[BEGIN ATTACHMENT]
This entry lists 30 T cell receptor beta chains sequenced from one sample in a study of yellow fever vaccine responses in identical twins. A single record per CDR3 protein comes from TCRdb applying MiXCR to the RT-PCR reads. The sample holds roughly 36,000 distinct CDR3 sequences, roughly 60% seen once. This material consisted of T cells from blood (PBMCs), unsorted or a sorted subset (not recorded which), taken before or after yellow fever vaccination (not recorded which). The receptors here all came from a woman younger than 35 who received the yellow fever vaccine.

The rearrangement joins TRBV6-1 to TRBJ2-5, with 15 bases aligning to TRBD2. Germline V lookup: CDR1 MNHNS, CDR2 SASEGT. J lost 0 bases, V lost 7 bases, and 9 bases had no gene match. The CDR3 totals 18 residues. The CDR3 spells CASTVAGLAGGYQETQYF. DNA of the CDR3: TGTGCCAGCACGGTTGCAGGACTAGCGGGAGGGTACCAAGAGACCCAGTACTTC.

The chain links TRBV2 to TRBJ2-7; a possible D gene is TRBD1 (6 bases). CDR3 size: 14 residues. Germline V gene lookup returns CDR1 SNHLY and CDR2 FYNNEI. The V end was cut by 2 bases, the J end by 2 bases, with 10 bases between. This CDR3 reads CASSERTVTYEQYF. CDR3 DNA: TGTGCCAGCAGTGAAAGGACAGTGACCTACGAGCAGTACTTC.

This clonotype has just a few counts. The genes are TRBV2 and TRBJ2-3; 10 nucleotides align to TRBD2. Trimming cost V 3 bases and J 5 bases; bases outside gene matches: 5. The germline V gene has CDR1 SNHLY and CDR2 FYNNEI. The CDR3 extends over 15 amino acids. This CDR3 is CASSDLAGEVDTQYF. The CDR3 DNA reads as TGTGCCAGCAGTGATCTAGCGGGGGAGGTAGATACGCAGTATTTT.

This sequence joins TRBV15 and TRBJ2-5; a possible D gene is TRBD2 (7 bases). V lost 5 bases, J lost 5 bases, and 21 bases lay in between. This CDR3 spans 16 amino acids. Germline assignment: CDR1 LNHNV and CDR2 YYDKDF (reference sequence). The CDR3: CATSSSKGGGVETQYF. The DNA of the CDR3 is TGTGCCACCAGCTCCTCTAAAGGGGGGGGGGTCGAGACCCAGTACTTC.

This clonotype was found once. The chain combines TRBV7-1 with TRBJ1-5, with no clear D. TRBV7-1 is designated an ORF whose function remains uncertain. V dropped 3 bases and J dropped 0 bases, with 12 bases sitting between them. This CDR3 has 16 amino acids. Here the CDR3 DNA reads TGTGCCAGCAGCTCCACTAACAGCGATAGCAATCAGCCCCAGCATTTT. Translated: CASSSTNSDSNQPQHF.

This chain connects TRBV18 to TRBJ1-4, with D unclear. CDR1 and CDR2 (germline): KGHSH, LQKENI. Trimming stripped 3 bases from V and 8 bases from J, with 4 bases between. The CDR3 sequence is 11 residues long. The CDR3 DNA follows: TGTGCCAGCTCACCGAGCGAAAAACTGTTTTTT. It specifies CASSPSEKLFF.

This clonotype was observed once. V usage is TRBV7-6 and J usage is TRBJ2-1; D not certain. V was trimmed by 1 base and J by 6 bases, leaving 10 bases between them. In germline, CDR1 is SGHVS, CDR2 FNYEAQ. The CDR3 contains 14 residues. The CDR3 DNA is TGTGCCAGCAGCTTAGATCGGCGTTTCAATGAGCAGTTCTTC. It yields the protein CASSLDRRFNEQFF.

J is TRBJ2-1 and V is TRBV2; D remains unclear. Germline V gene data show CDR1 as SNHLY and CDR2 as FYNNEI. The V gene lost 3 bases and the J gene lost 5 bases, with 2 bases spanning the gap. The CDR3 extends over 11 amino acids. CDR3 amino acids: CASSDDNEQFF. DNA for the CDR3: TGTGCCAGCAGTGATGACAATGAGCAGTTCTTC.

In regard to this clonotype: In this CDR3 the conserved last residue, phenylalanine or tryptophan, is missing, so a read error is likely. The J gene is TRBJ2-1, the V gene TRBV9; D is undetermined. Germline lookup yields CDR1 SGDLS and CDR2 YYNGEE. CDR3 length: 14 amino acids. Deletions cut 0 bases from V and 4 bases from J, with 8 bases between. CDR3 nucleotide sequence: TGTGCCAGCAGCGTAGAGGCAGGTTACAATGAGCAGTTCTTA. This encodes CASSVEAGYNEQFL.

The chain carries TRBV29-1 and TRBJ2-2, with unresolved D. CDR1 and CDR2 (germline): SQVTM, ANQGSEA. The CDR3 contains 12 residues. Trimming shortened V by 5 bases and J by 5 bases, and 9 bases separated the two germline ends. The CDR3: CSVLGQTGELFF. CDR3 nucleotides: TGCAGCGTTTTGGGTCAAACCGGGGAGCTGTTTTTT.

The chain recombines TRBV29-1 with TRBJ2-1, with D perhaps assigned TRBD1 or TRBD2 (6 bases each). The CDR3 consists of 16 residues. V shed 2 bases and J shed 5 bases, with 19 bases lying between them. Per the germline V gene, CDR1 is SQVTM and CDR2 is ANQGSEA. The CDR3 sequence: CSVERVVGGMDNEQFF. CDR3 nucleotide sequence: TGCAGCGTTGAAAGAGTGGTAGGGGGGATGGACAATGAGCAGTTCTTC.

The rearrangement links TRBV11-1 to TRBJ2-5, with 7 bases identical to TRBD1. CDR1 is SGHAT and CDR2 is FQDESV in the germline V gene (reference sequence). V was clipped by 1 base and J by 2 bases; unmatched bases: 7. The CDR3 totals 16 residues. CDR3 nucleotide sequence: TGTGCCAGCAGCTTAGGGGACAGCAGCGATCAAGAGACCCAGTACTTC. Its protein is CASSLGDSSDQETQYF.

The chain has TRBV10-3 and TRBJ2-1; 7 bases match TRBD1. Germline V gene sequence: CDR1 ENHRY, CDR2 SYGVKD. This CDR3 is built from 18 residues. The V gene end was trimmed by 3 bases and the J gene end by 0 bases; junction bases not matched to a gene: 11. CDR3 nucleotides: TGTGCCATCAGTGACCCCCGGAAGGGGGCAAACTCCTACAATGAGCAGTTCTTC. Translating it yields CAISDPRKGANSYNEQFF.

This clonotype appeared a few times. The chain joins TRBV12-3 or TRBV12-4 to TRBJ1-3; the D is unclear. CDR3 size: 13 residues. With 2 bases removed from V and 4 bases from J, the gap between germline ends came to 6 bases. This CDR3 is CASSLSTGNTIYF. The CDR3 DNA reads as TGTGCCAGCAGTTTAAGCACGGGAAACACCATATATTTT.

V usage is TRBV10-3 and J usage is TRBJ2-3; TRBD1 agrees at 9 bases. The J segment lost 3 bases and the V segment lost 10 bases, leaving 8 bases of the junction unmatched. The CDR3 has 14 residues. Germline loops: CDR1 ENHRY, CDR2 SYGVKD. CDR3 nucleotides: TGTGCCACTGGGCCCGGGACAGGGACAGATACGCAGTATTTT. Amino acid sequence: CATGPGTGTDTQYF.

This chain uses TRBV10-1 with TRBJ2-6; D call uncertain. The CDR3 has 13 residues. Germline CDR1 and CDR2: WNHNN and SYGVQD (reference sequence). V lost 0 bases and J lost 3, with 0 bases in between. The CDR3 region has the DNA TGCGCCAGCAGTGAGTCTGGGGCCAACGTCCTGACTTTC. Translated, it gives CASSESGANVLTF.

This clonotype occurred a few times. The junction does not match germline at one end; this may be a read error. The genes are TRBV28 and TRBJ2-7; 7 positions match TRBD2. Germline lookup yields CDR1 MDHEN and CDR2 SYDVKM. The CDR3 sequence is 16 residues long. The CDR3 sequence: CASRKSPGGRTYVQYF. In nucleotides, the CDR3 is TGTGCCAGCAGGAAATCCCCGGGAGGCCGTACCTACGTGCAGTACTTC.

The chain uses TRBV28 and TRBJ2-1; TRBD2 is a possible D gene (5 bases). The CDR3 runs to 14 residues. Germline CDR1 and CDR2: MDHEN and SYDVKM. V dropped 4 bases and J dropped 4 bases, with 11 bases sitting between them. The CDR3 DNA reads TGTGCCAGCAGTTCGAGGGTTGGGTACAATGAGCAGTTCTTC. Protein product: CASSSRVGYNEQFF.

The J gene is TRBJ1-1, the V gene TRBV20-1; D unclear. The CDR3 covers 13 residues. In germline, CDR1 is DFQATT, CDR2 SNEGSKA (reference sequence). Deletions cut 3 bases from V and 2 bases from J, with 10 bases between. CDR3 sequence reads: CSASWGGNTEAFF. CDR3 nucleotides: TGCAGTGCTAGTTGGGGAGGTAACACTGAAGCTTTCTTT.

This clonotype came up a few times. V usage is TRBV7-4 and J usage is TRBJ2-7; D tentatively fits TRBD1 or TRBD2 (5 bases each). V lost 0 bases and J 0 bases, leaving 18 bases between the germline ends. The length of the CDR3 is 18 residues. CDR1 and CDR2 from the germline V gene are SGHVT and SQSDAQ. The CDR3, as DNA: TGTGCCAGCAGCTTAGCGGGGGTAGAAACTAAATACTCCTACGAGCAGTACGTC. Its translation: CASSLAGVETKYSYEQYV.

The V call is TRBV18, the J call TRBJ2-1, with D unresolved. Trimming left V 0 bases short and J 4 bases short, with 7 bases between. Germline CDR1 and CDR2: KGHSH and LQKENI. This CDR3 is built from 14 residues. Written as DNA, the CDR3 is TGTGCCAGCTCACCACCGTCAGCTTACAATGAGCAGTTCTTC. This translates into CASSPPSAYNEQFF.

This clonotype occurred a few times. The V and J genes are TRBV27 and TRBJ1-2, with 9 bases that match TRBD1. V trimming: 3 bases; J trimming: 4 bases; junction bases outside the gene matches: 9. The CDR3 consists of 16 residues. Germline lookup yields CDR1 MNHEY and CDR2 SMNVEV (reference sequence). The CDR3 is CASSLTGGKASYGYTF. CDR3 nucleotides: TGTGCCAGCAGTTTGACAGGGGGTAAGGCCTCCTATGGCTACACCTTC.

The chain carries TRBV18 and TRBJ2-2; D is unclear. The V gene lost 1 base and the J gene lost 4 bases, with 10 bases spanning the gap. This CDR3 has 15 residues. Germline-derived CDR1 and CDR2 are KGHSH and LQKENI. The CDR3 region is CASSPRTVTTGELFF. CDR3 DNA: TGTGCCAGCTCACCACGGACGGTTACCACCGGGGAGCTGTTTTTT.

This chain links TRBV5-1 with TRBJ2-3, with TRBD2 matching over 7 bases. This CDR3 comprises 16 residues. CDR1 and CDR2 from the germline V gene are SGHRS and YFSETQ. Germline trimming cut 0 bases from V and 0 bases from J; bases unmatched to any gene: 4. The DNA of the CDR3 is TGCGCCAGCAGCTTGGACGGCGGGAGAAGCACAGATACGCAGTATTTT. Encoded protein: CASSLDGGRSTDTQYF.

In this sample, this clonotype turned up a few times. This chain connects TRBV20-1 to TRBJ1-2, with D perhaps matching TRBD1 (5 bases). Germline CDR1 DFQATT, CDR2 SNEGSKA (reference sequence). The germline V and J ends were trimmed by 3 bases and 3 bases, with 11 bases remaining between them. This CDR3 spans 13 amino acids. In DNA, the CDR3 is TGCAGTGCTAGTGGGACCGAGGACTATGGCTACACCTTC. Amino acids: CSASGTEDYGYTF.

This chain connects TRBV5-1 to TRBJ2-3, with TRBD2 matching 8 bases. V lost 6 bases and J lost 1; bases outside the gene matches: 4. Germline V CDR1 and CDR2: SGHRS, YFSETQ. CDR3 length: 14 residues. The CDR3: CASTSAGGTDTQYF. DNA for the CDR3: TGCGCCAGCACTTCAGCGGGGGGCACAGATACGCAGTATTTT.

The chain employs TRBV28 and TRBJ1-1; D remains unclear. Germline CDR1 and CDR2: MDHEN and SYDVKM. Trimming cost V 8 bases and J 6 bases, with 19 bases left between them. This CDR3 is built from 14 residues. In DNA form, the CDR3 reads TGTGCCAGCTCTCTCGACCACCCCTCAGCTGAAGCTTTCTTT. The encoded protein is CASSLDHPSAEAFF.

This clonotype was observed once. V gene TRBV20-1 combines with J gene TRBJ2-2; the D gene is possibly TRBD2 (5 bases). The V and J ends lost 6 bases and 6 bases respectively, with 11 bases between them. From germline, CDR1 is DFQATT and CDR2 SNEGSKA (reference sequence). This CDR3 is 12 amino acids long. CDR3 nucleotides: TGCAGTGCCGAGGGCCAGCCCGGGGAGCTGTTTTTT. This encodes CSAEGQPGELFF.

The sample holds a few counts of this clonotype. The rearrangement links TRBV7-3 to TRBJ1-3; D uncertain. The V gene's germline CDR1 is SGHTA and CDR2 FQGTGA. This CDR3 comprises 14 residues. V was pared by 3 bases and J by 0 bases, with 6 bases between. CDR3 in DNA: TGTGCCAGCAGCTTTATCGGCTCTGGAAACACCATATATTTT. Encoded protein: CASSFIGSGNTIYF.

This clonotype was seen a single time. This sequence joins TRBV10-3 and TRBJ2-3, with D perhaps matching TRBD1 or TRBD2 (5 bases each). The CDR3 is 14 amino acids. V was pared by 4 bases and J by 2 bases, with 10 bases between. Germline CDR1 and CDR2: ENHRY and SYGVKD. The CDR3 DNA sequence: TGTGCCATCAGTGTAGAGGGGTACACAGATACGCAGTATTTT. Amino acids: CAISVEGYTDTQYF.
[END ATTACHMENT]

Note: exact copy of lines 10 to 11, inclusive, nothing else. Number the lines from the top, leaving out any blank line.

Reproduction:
In regard to this clonotype: In this CDR3 the conserved last residue, phenylalanine or tryptophan, is missing, so a read error is likely. The J gene is TRBJ2-1, the V gene TRBV9; D is undetermined. Germline lookup yields CDR1 SGDLS and CDR2 YYNGEE. CDR3 length: 14 amino acids. Deletions cut 0 bases from V and 4 bases from J, with 8 bases between. CDR3 nucleotide sequence: TGTGCCAGCAGCGTAGAGGCAGGTTACAATGAGCAGTTCTTA. This encodes CASSVEAGYNEQFL.

The chain carries TRBV29-1 and TRBJ2-2, with unresolved D. CDR1 and CDR2 (germline): SQVTM, ANQGSEA. The CDR3 contains 12 residues. Trimming shortened V by 5 bases and J by 5 bases, and 9 bases separated the two germline ends. The CDR3: CSVLGQTGELFF. CDR3 nucleotides: TGCAGCGTTTTGGGTCAAACCGGGGAGCTGTTTTTT.